US Pacific Command visiting the Maldives

President Mohamed Nasheed met with the National Security Act Assessment team of the US Pacific Command who are visiting the Maldives.

The meeting took place at the President’s Office yesterday, where they focused on formulating a national defense and security plan.

President Nasheed said the main areas concerning national defense and security are terrorism, piracy in the Western Indian Ocean and drug trafficking.

The US Pacific Command, led by Army Attaché to Sri Lanka and the Maldives, Lieutenant Colonel Lawrence Smith, said they would assist the Maldives in further strengthening the national security framework.


Erroneous reports of pirates operating in Maldivian waters: Foreign Ministry

The Ministry of Foreign Affairs has claimed that while recent reports of pirates operating in Maldivian waters are unsubstantiated, the government is concerned about pirates operating off the Somali coast west of the Maldives.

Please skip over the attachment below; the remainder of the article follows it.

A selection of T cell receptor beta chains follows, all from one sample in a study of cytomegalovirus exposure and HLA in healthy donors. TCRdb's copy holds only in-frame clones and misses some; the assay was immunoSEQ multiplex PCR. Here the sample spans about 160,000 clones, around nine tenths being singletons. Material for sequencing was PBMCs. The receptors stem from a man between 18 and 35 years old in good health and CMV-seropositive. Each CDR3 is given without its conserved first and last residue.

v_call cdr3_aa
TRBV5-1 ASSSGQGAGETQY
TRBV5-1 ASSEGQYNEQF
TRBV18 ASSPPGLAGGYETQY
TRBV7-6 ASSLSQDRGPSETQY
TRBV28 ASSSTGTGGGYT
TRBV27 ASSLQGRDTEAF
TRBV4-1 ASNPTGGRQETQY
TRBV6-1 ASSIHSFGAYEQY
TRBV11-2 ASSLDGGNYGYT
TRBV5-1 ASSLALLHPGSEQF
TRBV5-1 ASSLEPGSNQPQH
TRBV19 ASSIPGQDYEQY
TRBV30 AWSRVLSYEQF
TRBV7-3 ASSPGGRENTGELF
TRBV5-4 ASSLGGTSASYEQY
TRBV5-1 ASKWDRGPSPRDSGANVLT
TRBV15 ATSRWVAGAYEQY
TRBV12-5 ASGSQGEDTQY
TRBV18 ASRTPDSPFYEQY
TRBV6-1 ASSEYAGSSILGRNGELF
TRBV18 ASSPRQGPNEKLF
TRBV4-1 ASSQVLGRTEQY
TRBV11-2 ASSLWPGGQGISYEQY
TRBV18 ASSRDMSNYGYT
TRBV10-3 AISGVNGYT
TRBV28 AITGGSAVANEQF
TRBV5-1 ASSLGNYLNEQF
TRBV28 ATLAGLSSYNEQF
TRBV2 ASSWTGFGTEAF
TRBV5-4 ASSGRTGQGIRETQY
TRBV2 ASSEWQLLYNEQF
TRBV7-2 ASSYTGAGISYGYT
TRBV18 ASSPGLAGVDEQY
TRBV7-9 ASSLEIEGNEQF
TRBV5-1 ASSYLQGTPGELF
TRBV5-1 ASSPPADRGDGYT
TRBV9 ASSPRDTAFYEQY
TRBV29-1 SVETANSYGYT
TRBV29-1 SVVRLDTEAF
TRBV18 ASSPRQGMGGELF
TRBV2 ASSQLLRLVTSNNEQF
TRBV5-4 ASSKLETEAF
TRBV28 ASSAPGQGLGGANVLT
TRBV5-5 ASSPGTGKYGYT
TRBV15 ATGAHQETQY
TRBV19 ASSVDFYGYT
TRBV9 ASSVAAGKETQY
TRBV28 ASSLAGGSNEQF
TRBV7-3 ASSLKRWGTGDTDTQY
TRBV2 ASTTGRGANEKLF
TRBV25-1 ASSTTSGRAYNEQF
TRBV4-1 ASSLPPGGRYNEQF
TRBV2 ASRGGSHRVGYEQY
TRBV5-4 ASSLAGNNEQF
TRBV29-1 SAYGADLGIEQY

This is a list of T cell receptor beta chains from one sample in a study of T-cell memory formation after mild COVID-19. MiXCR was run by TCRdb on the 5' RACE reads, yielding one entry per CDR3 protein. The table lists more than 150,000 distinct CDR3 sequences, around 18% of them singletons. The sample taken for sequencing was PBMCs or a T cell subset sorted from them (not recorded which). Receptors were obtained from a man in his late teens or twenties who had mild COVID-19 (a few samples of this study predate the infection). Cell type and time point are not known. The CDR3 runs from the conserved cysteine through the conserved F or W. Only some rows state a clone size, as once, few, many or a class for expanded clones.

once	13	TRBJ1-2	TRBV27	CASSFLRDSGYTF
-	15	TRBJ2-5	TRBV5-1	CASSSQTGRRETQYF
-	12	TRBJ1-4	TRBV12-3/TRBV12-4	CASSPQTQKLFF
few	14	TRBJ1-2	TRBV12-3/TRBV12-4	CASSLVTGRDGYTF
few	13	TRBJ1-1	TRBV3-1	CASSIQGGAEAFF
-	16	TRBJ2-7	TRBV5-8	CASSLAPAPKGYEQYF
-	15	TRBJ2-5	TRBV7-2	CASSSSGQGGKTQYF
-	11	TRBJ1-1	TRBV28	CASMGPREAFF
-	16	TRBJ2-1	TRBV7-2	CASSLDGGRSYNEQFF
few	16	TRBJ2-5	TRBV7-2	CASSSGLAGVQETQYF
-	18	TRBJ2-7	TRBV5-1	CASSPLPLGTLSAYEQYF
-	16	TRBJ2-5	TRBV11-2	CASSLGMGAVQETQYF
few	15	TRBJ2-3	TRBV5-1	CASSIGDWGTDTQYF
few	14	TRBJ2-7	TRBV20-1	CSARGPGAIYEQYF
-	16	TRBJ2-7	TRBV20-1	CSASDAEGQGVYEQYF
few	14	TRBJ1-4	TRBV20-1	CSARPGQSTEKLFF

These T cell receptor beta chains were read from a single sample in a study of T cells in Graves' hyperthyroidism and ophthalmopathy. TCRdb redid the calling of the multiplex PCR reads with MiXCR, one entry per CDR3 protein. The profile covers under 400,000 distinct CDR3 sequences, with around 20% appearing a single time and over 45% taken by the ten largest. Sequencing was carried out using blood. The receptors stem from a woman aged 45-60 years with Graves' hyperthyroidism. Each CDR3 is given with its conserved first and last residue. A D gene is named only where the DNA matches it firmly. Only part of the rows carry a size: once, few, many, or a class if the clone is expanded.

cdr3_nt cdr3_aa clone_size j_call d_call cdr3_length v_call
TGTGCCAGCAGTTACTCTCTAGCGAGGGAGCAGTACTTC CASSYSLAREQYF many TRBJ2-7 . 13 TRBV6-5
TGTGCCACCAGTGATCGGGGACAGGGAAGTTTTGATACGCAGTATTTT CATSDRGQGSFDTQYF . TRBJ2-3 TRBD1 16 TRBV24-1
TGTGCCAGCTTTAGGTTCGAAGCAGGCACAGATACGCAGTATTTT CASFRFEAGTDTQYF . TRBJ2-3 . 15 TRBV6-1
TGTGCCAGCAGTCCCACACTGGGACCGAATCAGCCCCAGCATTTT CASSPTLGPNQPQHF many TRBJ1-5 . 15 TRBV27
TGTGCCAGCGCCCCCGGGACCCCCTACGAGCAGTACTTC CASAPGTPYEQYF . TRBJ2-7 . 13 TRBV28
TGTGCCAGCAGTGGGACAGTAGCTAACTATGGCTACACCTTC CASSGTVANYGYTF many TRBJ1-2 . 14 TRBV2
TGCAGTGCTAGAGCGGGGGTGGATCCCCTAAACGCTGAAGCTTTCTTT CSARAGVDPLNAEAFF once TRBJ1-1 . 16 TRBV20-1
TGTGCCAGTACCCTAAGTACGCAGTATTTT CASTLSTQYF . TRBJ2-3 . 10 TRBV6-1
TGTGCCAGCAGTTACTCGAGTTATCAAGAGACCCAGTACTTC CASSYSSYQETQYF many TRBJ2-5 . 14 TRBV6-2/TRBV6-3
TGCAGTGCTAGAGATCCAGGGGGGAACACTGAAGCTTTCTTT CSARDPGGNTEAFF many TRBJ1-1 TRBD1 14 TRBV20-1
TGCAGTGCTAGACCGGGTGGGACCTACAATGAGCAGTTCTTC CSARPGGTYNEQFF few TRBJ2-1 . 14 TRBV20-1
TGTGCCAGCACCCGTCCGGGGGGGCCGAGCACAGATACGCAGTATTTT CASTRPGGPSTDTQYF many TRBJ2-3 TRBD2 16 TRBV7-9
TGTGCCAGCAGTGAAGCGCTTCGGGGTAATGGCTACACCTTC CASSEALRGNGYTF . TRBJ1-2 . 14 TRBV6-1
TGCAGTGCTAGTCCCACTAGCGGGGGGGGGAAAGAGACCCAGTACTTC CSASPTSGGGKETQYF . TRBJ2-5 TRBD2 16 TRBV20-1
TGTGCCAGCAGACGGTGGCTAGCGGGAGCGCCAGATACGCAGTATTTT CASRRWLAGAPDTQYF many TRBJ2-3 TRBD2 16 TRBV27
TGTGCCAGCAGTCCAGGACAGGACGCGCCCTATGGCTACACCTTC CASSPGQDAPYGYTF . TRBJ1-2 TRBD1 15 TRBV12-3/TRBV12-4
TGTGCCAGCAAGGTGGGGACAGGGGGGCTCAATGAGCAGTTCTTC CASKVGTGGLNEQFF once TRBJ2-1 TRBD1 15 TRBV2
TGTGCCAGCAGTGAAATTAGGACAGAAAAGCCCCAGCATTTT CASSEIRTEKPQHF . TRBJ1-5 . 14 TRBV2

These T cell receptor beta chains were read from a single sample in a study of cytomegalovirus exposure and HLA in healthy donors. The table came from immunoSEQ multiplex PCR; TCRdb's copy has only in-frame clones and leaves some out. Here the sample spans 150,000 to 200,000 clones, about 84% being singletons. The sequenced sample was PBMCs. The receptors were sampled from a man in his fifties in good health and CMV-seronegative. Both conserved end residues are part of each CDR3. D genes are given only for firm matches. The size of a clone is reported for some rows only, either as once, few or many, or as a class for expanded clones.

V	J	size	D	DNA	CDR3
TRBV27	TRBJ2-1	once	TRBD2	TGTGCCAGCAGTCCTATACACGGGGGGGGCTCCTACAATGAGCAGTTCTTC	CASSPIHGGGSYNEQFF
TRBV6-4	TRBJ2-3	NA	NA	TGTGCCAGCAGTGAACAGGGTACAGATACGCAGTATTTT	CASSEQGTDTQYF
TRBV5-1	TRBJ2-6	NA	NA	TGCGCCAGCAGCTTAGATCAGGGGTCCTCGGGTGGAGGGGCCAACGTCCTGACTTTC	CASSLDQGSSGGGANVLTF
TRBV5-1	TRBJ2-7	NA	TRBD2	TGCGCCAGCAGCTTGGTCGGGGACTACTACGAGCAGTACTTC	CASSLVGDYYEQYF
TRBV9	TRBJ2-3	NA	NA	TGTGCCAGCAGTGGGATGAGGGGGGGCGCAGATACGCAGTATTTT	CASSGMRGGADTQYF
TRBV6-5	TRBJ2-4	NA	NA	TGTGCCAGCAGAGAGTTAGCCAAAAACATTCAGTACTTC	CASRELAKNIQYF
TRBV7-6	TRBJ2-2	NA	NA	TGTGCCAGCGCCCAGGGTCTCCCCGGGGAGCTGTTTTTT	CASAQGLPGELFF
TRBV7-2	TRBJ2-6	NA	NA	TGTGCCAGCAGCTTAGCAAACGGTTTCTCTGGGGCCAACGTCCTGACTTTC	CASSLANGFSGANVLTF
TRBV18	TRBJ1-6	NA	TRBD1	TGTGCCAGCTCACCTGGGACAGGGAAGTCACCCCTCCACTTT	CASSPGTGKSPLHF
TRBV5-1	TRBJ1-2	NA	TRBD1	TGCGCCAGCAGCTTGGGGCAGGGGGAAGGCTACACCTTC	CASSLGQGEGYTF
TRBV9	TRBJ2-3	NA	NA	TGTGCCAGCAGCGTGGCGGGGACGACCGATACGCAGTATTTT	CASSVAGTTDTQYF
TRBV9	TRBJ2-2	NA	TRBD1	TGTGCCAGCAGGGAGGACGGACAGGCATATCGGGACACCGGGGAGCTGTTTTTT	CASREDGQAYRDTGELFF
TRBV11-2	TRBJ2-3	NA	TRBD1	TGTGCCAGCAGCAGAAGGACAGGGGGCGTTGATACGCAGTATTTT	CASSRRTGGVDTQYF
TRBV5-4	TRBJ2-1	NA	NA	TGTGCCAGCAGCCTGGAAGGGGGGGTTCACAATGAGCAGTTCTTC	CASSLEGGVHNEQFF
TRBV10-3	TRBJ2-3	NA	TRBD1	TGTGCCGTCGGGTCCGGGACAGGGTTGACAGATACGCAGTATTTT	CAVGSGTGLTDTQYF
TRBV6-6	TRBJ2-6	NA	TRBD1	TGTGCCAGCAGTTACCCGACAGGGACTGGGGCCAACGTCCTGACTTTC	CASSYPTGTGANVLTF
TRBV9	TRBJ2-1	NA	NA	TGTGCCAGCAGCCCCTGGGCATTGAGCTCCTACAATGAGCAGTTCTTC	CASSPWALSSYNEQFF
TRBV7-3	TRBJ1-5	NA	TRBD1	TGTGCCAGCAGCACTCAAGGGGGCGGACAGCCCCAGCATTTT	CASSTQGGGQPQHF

Foreign Minister Dr Ahmed Shaheed said the government is keeping in touch “with the Indians and the Americans to enhance maritime security.”

“For now, Somali pirates are operating as far as the Seychelles, but not in the Maldives.”

Dr Shaheed said the government was taking “pre-emptive and preventive measures” to ensure the safety of the country.

State Minister of Defence Muiz Adnan said although there have not been recent reports of pirates operating in Maldivian waters, “this is a concern for everybody. A lot of pirates operate out of Somali waters.”

Adnan said the coast guard conducts regular sea and air patrols and also regularly schedules joint patrols with the Indian army, although “not only concerning piracy.”

He said if any pirate vessels are seen in Maldivian waters, “we will take the necessary measures to apprehend them.”

President of the Fishermen’s Union Ibrahim Manik said he had heard no reports of fishermen sighting any pirate vessels in Maldivian waters, but said that sometimes they saw foreign vessels illegally doing long-line fishing.

Manik said if fishermen saw any illegal vessels, they would “definitely cooperate with the government. We are fighting against this,” he said, but added that “we are not very concerned. We are stronger than that.”